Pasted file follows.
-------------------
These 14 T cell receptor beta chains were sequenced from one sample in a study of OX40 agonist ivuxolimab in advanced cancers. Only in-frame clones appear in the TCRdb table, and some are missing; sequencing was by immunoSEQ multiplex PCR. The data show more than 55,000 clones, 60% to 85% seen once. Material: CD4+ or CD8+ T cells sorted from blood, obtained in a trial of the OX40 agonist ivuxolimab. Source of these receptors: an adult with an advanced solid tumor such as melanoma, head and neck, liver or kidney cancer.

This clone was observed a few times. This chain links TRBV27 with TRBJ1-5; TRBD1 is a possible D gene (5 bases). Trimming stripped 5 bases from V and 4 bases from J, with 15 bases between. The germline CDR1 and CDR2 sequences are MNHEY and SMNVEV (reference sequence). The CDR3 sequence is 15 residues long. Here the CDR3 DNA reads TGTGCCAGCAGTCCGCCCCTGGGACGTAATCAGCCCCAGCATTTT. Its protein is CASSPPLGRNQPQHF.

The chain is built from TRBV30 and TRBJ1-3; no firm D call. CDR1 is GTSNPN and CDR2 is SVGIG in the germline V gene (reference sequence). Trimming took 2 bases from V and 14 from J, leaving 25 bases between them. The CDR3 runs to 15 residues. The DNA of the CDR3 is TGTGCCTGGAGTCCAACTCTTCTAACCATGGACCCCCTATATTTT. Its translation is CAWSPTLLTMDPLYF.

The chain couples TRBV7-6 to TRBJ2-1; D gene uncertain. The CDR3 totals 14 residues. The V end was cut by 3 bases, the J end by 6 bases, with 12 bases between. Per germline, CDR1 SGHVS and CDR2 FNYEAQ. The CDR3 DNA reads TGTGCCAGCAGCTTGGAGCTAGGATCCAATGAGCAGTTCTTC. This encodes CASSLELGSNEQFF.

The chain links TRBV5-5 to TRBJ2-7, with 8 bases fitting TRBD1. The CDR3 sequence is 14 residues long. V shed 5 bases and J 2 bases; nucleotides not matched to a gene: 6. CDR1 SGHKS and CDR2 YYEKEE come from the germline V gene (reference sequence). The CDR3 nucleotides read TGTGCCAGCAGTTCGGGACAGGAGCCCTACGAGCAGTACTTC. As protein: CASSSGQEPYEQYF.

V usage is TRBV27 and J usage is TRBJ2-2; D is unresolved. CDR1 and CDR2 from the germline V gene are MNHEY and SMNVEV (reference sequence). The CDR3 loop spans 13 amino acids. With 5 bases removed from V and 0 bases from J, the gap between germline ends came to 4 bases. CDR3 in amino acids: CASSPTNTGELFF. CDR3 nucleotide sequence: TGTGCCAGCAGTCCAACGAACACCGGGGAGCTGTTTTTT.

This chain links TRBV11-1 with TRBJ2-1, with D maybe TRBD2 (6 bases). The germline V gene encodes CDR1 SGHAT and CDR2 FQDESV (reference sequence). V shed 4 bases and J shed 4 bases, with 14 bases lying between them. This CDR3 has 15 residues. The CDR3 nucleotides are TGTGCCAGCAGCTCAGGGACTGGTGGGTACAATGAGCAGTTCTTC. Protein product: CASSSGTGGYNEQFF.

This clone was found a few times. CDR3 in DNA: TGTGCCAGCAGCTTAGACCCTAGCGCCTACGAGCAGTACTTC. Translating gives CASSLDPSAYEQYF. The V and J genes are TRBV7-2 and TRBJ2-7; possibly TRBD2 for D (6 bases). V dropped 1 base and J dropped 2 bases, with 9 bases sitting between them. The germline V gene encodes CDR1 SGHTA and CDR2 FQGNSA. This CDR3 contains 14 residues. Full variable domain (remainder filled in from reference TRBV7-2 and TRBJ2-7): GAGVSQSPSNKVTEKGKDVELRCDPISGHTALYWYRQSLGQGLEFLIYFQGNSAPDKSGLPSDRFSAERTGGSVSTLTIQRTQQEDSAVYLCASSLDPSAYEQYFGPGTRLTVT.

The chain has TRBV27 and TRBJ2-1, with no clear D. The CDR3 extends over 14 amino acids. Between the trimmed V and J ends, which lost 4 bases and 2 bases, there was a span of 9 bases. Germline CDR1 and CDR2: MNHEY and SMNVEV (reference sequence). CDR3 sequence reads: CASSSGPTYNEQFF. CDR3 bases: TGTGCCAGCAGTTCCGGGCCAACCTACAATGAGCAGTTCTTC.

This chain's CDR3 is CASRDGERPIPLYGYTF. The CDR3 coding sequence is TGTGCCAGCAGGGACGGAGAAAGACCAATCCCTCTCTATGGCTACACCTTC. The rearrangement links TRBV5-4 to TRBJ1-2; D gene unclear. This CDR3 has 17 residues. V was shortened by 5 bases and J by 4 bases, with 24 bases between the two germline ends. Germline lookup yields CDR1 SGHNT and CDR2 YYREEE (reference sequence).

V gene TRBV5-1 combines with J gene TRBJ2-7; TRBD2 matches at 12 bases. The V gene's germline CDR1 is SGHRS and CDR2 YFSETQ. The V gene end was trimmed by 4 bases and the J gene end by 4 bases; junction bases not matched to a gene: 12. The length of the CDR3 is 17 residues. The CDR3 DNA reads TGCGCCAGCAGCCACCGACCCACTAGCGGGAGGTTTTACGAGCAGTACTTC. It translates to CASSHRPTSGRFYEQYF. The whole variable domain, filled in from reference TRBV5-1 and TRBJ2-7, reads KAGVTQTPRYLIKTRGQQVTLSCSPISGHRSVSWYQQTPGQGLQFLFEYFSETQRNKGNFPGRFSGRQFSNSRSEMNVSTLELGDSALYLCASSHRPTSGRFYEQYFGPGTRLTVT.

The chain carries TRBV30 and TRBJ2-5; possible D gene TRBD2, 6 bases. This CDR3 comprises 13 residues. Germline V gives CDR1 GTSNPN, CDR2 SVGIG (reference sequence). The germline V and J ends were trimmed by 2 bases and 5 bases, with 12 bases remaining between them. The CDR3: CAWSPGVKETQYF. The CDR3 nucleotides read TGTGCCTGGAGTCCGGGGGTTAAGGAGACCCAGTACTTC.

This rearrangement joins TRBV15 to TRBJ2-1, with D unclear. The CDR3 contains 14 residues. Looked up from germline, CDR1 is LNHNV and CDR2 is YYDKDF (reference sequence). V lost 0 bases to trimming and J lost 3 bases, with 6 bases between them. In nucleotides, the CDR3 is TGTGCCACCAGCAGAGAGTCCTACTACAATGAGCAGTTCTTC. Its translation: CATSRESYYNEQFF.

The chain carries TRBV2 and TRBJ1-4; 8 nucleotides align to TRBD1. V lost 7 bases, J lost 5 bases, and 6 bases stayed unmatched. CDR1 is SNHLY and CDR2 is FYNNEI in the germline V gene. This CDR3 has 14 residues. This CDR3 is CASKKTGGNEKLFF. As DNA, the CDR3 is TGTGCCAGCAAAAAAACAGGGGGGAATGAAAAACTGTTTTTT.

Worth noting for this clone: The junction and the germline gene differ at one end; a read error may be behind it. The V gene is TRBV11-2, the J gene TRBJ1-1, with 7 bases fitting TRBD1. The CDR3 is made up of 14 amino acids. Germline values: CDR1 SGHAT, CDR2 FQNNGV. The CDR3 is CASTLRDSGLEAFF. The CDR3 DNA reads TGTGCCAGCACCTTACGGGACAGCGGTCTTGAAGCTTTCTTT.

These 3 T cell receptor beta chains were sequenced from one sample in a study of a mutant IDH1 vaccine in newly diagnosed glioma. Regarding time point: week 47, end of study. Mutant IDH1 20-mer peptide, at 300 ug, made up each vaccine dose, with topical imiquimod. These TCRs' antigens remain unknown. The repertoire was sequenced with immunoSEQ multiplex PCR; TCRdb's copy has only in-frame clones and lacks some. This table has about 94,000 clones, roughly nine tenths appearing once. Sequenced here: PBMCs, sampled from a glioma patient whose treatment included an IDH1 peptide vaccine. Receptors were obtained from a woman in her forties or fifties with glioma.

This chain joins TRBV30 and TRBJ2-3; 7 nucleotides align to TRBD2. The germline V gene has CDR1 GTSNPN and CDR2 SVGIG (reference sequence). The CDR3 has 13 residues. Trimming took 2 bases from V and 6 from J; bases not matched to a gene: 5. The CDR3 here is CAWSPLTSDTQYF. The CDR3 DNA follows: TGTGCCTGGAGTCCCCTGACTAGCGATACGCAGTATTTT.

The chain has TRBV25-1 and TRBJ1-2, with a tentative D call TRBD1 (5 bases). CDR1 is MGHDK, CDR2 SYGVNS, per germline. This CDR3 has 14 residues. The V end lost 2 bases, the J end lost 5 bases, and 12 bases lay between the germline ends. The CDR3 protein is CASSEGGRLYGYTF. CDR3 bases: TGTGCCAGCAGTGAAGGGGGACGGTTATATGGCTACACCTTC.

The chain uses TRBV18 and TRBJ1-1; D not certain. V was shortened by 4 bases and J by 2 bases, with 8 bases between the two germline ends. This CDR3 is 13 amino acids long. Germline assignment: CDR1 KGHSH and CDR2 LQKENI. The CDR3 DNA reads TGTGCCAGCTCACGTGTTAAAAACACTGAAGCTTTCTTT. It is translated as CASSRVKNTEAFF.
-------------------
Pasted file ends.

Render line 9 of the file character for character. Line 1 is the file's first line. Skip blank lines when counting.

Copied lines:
The chain has TRBV27 and TRBJ2-1, with no clear D. The CDR3 extends over 14 amino acids. Between the trimmed V and J ends, which lost 4 bases and 2 bases, there was a span of 9 bases. Germline CDR1 and CDR2: MNHEY and SMNVEV (reference sequence). CDR3 sequence reads: CASSSGPTYNEQFF. CDR3 bases: TGTGCCAGCAGTTCCGGGCCAACCTACAATGAGCAGTTCTTC.